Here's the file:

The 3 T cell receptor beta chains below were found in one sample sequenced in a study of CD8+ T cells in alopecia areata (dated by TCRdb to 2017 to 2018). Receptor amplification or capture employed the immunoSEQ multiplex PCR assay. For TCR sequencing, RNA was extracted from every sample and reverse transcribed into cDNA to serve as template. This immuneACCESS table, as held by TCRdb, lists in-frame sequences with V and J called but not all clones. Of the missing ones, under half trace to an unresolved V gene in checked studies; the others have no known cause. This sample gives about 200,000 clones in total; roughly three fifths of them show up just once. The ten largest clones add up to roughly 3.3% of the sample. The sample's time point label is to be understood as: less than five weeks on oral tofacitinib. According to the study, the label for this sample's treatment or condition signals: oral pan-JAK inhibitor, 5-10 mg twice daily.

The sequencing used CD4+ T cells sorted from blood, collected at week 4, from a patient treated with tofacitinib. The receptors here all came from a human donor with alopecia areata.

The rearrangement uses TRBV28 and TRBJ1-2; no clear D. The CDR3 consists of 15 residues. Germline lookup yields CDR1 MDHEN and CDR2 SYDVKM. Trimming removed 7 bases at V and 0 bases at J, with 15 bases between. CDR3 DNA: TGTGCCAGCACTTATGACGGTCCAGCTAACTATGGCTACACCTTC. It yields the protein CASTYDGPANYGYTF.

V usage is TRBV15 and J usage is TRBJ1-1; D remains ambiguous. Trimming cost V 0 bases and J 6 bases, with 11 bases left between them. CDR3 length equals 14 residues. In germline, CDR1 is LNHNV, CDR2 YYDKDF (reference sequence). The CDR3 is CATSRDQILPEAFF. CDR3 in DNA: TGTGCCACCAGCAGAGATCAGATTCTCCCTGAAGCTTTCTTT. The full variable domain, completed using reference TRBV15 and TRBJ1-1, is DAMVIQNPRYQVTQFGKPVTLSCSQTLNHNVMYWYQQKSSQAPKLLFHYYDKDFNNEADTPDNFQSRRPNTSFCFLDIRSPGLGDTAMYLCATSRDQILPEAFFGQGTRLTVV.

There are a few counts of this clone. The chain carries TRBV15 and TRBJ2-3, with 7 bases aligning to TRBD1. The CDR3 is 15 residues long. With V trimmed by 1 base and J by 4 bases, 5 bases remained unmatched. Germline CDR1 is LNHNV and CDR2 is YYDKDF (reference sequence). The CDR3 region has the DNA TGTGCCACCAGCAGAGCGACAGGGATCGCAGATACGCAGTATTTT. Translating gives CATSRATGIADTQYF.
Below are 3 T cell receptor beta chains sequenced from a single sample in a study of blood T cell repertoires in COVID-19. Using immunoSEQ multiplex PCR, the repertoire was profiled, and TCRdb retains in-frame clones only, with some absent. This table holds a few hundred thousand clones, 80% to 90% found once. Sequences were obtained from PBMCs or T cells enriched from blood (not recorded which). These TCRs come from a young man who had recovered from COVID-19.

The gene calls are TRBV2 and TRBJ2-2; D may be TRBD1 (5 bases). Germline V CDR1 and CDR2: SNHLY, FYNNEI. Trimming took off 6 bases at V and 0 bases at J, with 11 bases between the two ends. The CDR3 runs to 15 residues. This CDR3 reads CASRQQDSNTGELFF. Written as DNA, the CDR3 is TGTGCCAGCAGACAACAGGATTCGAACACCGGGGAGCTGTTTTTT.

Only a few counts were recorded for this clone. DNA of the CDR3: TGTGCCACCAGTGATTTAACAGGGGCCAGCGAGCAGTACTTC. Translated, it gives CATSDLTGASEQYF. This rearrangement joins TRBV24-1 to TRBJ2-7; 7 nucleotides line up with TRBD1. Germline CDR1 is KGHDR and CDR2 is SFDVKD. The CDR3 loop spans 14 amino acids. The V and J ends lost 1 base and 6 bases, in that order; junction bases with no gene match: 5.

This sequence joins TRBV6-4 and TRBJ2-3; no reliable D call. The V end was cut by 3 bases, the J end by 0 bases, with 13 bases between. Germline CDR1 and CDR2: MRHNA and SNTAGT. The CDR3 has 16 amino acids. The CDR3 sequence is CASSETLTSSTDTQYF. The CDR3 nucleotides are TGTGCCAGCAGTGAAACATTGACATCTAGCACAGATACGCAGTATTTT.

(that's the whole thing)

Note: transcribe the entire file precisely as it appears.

The 3 T cell receptor beta chains below were found in one sample sequenced in a study of CD8+ T cells in alopecia areata (dated by TCRdb to 2017 to 2018). Receptor amplification or capture employed the immunoSEQ multiplex PCR assay. For TCR sequencing, RNA was extracted from every sample and reverse transcribed into cDNA to serve as template. This immuneACCESS table, as held by TCRdb, lists in-frame sequences with V and J called but not all clones. Of the missing ones, under half trace to an unresolved V gene in checked studies; the others have no known cause. This sample gives about 200,000 clones in total; roughly three fifths of them show up just once. The ten largest clones add up to roughly 3.3% of the sample. The sample's time point label is to be understood as: less than five weeks on oral tofacitinib. According to the study, the label for this sample's treatment or condition signals: oral pan-JAK inhibitor, 5-10 mg twice daily.

The sequencing used CD4+ T cells sorted from blood, collected at week 4, from a patient treated with tofacitinib. The receptors here all came from a human donor with alopecia areata.

The rearrangement uses TRBV28 and TRBJ1-2; no clear D. The CDR3 consists of 15 residues. Germline lookup yields CDR1 MDHEN and CDR2 SYDVKM. Trimming removed 7 bases at V and 0 bases at J, with 15 bases between. CDR3 DNA: TGTGCCAGCACTTATGACGGTCCAGCTAACTATGGCTACACCTTC. It yields the protein CASTYDGPANYGYTF.

V usage is TRBV15 and J usage is TRBJ1-1; D remains ambiguous. Trimming cost V 0 bases and J 6 bases, with 11 bases left between them. CDR3 length equals 14 residues. In germline, CDR1 is LNHNV, CDR2 YYDKDF (reference sequence). The CDR3 is CATSRDQILPEAFF. CDR3 in DNA: TGTGCCACCAGCAGAGATCAGATTCTCCCTGAAGCTTTCTTT. The full variable domain, completed using reference TRBV15 and TRBJ1-1, is DAMVIQNPRYQVTQFGKPVTLSCSQTLNHNVMYWYQQKSSQAPKLLFHYYDKDFNNEADTPDNFQSRRPNTSFCFLDIRSPGLGDTAMYLCATSRDQILPEAFFGQGTRLTVV.

There are a few counts of this clone. The chain carries TRBV15 and TRBJ2-3, with 7 bases aligning to TRBD1. The CDR3 is 15 residues long. With V trimmed by 1 base and J by 4 bases, 5 bases remained unmatched. Germline CDR1 is LNHNV and CDR2 is YYDKDF (reference sequence). The CDR3 region has the DNA TGTGCCACCAGCAGAGCGACAGGGATCGCAGATACGCAGTATTTT. Translating gives CATSRATGIADTQYF.
Below are 3 T cell receptor beta chains sequenced from a single sample in a study of blood T cell repertoires in COVID-19. Using immunoSEQ multiplex PCR, the repertoire was profiled, and TCRdb retains in-frame clones only, with some absent. This table holds a few hundred thousand clones, 80% to 90% found once. Sequences were obtained from PBMCs or T cells enriched from blood (not recorded which). These TCRs come from a young man who had recovered from COVID-19.

The gene calls are TRBV2 and TRBJ2-2; D may be TRBD1 (5 bases). Germline V CDR1 and CDR2: SNHLY, FYNNEI. Trimming took off 6 bases at V and 0 bases at J, with 11 bases between the two ends. The CDR3 runs to 15 residues. This CDR3 reads CASRQQDSNTGELFF. Written as DNA, the CDR3 is TGTGCCAGCAGACAACAGGATTCGAACACCGGGGAGCTGTTTTTT.

Only a few counts were recorded for this clone. DNA of the CDR3: TGTGCCACCAGTGATTTAACAGGGGCCAGCGAGCAGTACTTC. Translated, it gives CATSDLTGASEQYF. This rearrangement joins TRBV24-1 to TRBJ2-7; 7 nucleotides line up with TRBD1. Germline CDR1 is KGHDR and CDR2 is SFDVKD. The CDR3 loop spans 14 amino acids. The V and J ends lost 1 base and 6 bases, in that order; junction bases with no gene match: 5.

This sequence joins TRBV6-4 and TRBJ2-3; no reliable D call. The V end was cut by 3 bases, the J end by 0 bases, with 13 bases between. Germline CDR1 and CDR2: MRHNA and SNTAGT. The CDR3 has 16 amino acids. The CDR3 sequence is CASSETLTSSTDTQYF. The CDR3 nucleotides are TGTGCCAGCAGTGAAACATTGACATCTAGCACAGATACGCAGTATTTT.